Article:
The question on the ballot paper may be "At present, the UK uses the first past the post system to elect MPs to the house of commons. Should the Alternative Vote System be used instead?" but this is not what the referendum is really about. The actual question the referendum is asking is 'do you want to change the voting system?' or, at least, that is how it will be read by politicians. If we get a NO vote we'll almost certainly keep FPTP for another couple of decades. If we get a YES vote there is a chance that further reforms will be offered because it will be seen to be something the public want.

The question you should be asking yourself is this: Do I want a more proportional system? There is no right answer to that question. FPTP delivers "strong, stable government" (well, most of the time anyway) whereas proportional systems deliver a system where politicians have to compromise and reach a consensus based on the actual support of the public. It would be wrong to say one system is inherently better than the other. Some people prefer strong government, others prefer more voter choice and consensus. Both the YES and NO campaigns have spent the last couple of months peddling lies, myths and petty arguments in order to try and sway your opinion. I (hopefully) have given you the facts to make up your own mind.

Please vote on the 5th of may and don't vote either way just because of your party loyalty. This referendum is far more important than that. Have a good think about it. Make up your own mind and let your voice be heard on the 5th of May because you probably won't get another chance to do so for a long time to come.

4 comments:

Brian said...

You point out that AV won't end safe seats but appear to buy into some of the more subtle myths perpetuated by the No campaign in your explanation of this point.

Firstly, two-thirds of MPs don't currently get 50% of the vote, but many of these may currently be regarded as safe. For example, an MP may have 40% of the vote, with other candidates at 20% or below. Under FPTP, this would probably be regarded as a safe seat, such is the lead, but may well not be under AV. As you say beforehand, MPs will have to broaden their appeal.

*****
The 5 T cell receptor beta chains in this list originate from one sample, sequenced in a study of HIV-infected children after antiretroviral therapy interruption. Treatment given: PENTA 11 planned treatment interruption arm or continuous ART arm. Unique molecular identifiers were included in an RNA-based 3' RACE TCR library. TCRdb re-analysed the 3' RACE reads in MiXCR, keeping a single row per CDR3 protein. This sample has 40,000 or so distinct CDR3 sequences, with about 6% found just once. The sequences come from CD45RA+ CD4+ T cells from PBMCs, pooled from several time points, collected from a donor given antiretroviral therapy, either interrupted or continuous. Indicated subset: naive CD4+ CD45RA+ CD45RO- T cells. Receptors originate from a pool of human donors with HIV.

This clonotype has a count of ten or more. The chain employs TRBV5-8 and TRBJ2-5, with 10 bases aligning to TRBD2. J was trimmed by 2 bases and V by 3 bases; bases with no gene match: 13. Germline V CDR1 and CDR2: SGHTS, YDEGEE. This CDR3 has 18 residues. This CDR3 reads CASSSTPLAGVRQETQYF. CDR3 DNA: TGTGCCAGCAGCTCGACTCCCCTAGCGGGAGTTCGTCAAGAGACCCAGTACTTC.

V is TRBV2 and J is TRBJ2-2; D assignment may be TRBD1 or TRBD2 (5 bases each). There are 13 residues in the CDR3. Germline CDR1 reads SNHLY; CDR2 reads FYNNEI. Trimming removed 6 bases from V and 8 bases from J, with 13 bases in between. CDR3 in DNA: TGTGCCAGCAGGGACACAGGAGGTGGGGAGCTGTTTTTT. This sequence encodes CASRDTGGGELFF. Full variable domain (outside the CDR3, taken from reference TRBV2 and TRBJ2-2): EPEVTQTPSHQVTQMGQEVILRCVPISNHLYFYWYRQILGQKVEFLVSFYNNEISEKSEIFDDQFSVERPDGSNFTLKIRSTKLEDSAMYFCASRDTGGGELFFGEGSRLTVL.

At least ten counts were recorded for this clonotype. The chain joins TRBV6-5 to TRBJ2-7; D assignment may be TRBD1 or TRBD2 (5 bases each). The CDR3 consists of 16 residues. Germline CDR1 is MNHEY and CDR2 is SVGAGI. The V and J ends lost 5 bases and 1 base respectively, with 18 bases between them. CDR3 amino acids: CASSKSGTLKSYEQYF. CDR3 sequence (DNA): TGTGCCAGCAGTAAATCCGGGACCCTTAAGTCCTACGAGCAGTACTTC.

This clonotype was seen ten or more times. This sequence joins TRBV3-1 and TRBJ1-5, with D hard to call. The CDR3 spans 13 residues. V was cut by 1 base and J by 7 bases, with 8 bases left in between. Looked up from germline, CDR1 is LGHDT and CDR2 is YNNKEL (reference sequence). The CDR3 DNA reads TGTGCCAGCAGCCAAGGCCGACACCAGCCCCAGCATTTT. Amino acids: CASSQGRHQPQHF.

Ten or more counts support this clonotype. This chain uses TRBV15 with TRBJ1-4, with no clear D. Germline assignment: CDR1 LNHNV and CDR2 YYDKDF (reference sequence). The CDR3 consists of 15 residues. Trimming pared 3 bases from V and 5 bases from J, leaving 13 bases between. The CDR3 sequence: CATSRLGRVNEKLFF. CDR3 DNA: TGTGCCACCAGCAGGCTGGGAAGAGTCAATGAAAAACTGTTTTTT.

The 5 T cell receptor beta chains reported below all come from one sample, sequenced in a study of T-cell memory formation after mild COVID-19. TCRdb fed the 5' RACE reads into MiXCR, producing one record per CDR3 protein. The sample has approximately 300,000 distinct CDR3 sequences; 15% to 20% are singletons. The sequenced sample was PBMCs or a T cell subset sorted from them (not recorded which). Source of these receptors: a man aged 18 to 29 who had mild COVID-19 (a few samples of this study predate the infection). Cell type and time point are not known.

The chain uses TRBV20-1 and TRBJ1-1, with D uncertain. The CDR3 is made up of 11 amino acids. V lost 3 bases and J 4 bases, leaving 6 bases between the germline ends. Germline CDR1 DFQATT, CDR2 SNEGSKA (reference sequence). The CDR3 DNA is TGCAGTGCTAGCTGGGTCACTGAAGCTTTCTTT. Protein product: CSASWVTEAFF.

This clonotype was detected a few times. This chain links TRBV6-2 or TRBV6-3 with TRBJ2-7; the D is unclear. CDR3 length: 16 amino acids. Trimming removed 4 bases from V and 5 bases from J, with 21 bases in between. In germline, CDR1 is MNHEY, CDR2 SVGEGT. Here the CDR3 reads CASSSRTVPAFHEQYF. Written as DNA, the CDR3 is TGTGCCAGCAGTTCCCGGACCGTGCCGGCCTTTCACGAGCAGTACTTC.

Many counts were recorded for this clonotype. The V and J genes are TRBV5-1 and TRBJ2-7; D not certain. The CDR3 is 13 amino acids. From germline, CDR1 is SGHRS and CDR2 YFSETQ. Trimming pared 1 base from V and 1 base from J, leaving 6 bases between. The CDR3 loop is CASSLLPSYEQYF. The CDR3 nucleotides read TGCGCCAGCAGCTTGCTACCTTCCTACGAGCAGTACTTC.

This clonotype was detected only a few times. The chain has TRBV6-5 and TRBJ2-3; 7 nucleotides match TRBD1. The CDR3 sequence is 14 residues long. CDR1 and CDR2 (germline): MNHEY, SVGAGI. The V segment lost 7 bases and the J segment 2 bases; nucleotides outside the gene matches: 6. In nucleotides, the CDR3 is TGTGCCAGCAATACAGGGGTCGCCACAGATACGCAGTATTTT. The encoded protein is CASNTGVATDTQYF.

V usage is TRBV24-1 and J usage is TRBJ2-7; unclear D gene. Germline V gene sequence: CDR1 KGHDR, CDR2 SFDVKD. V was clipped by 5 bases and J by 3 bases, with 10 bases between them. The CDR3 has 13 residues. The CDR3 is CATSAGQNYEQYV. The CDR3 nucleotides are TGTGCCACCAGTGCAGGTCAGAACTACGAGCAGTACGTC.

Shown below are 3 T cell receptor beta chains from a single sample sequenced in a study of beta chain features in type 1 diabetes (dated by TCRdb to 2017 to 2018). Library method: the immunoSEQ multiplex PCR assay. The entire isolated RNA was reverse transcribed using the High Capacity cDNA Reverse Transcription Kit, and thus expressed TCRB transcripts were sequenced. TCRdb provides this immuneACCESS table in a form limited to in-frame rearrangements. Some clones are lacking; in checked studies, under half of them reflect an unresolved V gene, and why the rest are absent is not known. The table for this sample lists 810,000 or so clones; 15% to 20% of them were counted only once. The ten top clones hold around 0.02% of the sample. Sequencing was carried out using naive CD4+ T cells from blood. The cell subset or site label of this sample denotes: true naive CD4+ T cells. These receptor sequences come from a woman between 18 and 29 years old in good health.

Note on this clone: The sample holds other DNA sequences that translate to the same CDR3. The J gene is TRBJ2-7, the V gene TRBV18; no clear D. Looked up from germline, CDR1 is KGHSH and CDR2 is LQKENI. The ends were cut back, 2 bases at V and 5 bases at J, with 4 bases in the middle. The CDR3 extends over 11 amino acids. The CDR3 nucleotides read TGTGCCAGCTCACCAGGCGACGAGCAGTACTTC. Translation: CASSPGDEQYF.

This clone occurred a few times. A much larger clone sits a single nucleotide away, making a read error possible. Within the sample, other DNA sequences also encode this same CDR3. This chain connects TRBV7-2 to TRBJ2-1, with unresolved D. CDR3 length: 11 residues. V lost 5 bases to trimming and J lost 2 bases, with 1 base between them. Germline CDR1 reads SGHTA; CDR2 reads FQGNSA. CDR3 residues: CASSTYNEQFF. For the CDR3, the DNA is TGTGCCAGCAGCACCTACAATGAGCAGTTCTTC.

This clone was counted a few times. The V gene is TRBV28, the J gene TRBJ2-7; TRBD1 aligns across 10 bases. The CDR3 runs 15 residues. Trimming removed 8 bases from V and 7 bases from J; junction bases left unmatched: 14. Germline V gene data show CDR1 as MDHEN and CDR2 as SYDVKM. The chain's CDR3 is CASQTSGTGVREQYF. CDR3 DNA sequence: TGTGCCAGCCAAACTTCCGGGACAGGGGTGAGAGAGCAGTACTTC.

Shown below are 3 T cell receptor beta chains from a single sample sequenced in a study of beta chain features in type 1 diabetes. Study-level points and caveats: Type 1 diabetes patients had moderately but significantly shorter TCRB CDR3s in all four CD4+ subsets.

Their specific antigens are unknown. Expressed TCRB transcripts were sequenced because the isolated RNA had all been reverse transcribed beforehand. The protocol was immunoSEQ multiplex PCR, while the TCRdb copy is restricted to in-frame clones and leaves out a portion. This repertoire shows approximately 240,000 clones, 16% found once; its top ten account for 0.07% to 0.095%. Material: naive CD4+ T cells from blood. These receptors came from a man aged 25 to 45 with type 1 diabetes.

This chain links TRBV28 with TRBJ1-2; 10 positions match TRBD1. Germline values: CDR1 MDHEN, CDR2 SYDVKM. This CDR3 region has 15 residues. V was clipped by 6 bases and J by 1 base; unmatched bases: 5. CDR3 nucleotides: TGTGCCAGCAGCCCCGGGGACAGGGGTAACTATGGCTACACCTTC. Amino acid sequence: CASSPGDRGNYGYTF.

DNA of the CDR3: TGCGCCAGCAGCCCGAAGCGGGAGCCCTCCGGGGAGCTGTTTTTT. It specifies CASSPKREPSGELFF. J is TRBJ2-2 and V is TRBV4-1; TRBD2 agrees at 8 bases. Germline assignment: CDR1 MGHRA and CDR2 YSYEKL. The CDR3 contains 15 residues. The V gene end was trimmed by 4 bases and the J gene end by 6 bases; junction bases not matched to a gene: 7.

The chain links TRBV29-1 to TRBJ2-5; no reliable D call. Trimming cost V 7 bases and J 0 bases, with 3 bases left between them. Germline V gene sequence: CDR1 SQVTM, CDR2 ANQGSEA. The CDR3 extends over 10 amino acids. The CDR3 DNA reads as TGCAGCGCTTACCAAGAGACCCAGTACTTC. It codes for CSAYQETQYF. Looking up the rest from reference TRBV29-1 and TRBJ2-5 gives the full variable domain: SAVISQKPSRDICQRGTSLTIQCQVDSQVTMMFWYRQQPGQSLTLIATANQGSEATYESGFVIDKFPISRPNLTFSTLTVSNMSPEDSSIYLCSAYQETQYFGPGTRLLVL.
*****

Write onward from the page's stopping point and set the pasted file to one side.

Secondly, and perhaps more crucially, that an MP currently gets more than 50% of the vote in no way means that their seat would be safe under AV since many of their votes might be tactical rather than genuine first choices. Given the freedom to vote for their first choice candidate knowing that it won't be wasted, it may be that the candidate with the most votes won't get 50% initially. Although they may still get elected, it may not be with the same majority as when people felt they had no choice but to vote tactically, second-guessing others' votes in the process.

Finally, given that people may feel they have more of a say with AV, if not with their first choice then with their second or third, this may increase turnout, particularly among those who dislike their safe-under-FPTP MP.

Zak said...

You may have a point there. I guess AV might mean that some of the seats which are relatively safe now might not be as safe under AV but generally, I would suspect that very safe seats are safe mainly because they have a very high proportion of supporters who would still vote for the party regardless of which system was used.

As to higher turnout, I find it difficult to believe people would feel they had more of a say under AV, mainly because it's still one vote at the end of the day but I suppose it cannot be ruled out.

BillyBob said...

You say a safe seat is one where people vote overwhelmingly for the same party. This is not true. Where I live is considered a safe seat and far less than 50% of people voted for the incumbent in the last election. Seats can be considered safe if the opposition to the incumbent is highly fractured between two or more parties. AV will go some way towards giving the voters in these kinds of constituencies more say, so I am voting YES.

Captain PhingerSpex said...

I hope you do go into politics, and that you can maintain your idealism. Great blog, I like what you're doing here.